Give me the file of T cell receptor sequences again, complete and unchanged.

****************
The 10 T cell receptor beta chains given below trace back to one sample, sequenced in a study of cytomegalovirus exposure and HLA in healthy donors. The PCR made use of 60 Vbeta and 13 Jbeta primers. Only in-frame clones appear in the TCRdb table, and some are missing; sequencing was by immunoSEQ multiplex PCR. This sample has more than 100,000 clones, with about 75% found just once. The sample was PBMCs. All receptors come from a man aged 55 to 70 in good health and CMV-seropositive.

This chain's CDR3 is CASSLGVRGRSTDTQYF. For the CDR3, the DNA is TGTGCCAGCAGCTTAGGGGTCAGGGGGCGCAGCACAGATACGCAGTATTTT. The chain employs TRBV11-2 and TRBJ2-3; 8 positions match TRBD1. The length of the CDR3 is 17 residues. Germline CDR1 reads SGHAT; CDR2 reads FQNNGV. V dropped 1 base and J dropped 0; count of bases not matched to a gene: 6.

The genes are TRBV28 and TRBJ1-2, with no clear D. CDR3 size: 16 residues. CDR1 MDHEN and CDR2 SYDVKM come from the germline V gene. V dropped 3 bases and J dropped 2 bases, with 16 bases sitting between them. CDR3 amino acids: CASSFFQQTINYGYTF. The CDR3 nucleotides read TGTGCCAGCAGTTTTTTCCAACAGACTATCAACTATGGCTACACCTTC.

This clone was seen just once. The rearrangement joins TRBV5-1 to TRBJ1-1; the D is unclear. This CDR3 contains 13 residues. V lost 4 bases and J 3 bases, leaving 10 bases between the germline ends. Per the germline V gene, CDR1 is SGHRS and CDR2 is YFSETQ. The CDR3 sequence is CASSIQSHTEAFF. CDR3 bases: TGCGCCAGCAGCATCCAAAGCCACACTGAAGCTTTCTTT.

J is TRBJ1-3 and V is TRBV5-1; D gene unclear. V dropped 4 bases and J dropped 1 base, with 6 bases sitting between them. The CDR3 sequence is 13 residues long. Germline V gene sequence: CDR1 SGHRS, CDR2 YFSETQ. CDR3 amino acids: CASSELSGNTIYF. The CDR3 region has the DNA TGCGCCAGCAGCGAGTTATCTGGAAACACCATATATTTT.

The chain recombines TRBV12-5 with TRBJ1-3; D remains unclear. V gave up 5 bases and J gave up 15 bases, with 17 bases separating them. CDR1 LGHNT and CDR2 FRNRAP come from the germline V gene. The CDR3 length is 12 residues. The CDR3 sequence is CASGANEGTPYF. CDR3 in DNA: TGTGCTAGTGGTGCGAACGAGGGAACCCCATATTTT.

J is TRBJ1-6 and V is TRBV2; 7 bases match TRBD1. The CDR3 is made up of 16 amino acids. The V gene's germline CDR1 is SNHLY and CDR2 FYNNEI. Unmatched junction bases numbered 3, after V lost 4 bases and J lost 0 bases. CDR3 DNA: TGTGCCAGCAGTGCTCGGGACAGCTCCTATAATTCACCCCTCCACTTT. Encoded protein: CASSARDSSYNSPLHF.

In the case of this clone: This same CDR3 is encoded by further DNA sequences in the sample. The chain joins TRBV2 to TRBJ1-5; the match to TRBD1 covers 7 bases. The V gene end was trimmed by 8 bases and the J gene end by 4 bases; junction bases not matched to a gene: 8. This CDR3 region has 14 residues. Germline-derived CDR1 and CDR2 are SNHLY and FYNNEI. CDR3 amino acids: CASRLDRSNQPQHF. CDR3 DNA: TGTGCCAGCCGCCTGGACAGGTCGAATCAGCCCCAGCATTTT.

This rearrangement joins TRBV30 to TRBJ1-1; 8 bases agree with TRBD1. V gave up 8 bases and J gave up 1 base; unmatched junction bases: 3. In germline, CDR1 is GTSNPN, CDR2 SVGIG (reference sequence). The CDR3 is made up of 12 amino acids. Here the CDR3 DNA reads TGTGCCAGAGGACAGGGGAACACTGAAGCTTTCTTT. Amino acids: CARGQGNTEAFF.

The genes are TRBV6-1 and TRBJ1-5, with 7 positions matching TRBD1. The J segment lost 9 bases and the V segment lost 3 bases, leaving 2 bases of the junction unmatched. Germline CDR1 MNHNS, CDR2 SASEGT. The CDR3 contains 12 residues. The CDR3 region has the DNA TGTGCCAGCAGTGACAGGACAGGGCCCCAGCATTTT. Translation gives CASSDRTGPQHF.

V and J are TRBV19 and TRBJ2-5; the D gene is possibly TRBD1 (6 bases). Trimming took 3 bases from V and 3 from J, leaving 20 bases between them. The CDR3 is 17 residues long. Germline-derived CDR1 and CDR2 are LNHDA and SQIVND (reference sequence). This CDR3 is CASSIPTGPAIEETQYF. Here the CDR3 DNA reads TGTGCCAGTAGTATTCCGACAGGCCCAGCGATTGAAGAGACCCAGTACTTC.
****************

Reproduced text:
The 10 T cell receptor beta chains given below trace back to one sample, sequenced in a study of cytomegalovirus exposure and HLA in healthy donors. The PCR made use of 60 Vbeta and 13 Jbeta primers. Only in-frame clones appear in the TCRdb table, and some are missing; sequencing was by immunoSEQ multiplex PCR. This sample has more than 100,000 clones, with about 75% found just once. The sample was PBMCs. All receptors come from a man aged 55 to 70 in good health and CMV-seropositive.

This chain's CDR3 is CASSLGVRGRSTDTQYF. For the CDR3, the DNA is TGTGCCAGCAGCTTAGGGGTCAGGGGGCGCAGCACAGATACGCAGTATTTT. The chain employs TRBV11-2 and TRBJ2-3; 8 positions match TRBD1. The length of the CDR3 is 17 residues. Germline CDR1 reads SGHAT; CDR2 reads FQNNGV. V dropped 1 base and J dropped 0; count of bases not matched to a gene: 6.

The genes are TRBV28 and TRBJ1-2, with no clear D. CDR3 size: 16 residues. CDR1 MDHEN and CDR2 SYDVKM come from the germline V gene. V dropped 3 bases and J dropped 2 bases, with 16 bases sitting between them. CDR3 amino acids: CASSFFQQTINYGYTF. The CDR3 nucleotides read TGTGCCAGCAGTTTTTTCCAACAGACTATCAACTATGGCTACACCTTC.

This clone was seen just once. The rearrangement joins TRBV5-1 to TRBJ1-1; the D is unclear. This CDR3 contains 13 residues. V lost 4 bases and J 3 bases, leaving 10 bases between the germline ends. Per the germline V gene, CDR1 is SGHRS and CDR2 is YFSETQ. The CDR3 sequence is CASSIQSHTEAFF. CDR3 bases: TGCGCCAGCAGCATCCAAAGCCACACTGAAGCTTTCTTT.

J is TRBJ1-3 and V is TRBV5-1; D gene unclear. V dropped 4 bases and J dropped 1 base, with 6 bases sitting between them. The CDR3 sequence is 13 residues long. Germline V gene sequence: CDR1 SGHRS, CDR2 YFSETQ. CDR3 amino acids: CASSELSGNTIYF. The CDR3 region has the DNA TGCGCCAGCAGCGAGTTATCTGGAAACACCATATATTTT.

The chain recombines TRBV12-5 with TRBJ1-3; D remains unclear. V gave up 5 bases and J gave up 15 bases, with 17 bases separating them. CDR1 LGHNT and CDR2 FRNRAP come from the germline V gene. The CDR3 length is 12 residues. The CDR3 sequence is CASGANEGTPYF. CDR3 in DNA: TGTGCTAGTGGTGCGAACGAGGGAACCCCATATTTT.

J is TRBJ1-6 and V is TRBV2; 7 bases match TRBD1. The CDR3 is made up of 16 amino acids. The V gene's germline CDR1 is SNHLY and CDR2 FYNNEI. Unmatched junction bases numbered 3, after V lost 4 bases and J lost 0 bases. CDR3 DNA: TGTGCCAGCAGTGCTCGGGACAGCTCCTATAATTCACCCCTCCACTTT. Encoded protein: CASSARDSSYNSPLHF.

In the case of this clone: This same CDR3 is encoded by further DNA sequences in the sample. The chain joins TRBV2 to TRBJ1-5; the match to TRBD1 covers 7 bases. The V gene end was trimmed by 8 bases and the J gene end by 4 bases; junction bases not matched to a gene: 8. This CDR3 region has 14 residues. Germline-derived CDR1 and CDR2 are SNHLY and FYNNEI. CDR3 amino acids: CASRLDRSNQPQHF. CDR3 DNA: TGTGCCAGCCGCCTGGACAGGTCGAATCAGCCCCAGCATTTT.

This rearrangement joins TRBV30 to TRBJ1-1; 8 bases agree with TRBD1. V gave up 8 bases and J gave up 1 base; unmatched junction bases: 3. In germline, CDR1 is GTSNPN, CDR2 SVGIG (reference sequence). The CDR3 is made up of 12 amino acids. Here the CDR3 DNA reads TGTGCCAGAGGACAGGGGAACACTGAAGCTTTCTTT. Amino acids: CARGQGNTEAFF.

The genes are TRBV6-1 and TRBJ1-5, with 7 positions matching TRBD1. The J segment lost 9 bases and the V segment lost 3 bases, leaving 2 bases of the junction unmatched. Germline CDR1 MNHNS, CDR2 SASEGT. The CDR3 contains 12 residues. The CDR3 region has the DNA TGTGCCAGCAGTGACAGGACAGGGCCCCAGCATTTT. Translation gives CASSDRTGPQHF.

V and J are TRBV19 and TRBJ2-5; the D gene is possibly TRBD1 (6 bases). Trimming took 3 bases from V and 3 from J, leaving 20 bases between them. The CDR3 is 17 residues long. Germline-derived CDR1 and CDR2 are LNHDA and SQIVND (reference sequence). This CDR3 is CASSIPTGPAIEETQYF. Here the CDR3 DNA reads TGTGCCAGTAGTATTCCGACAGGCCCAGCGATTGAAGAGACCCAGTACTTC.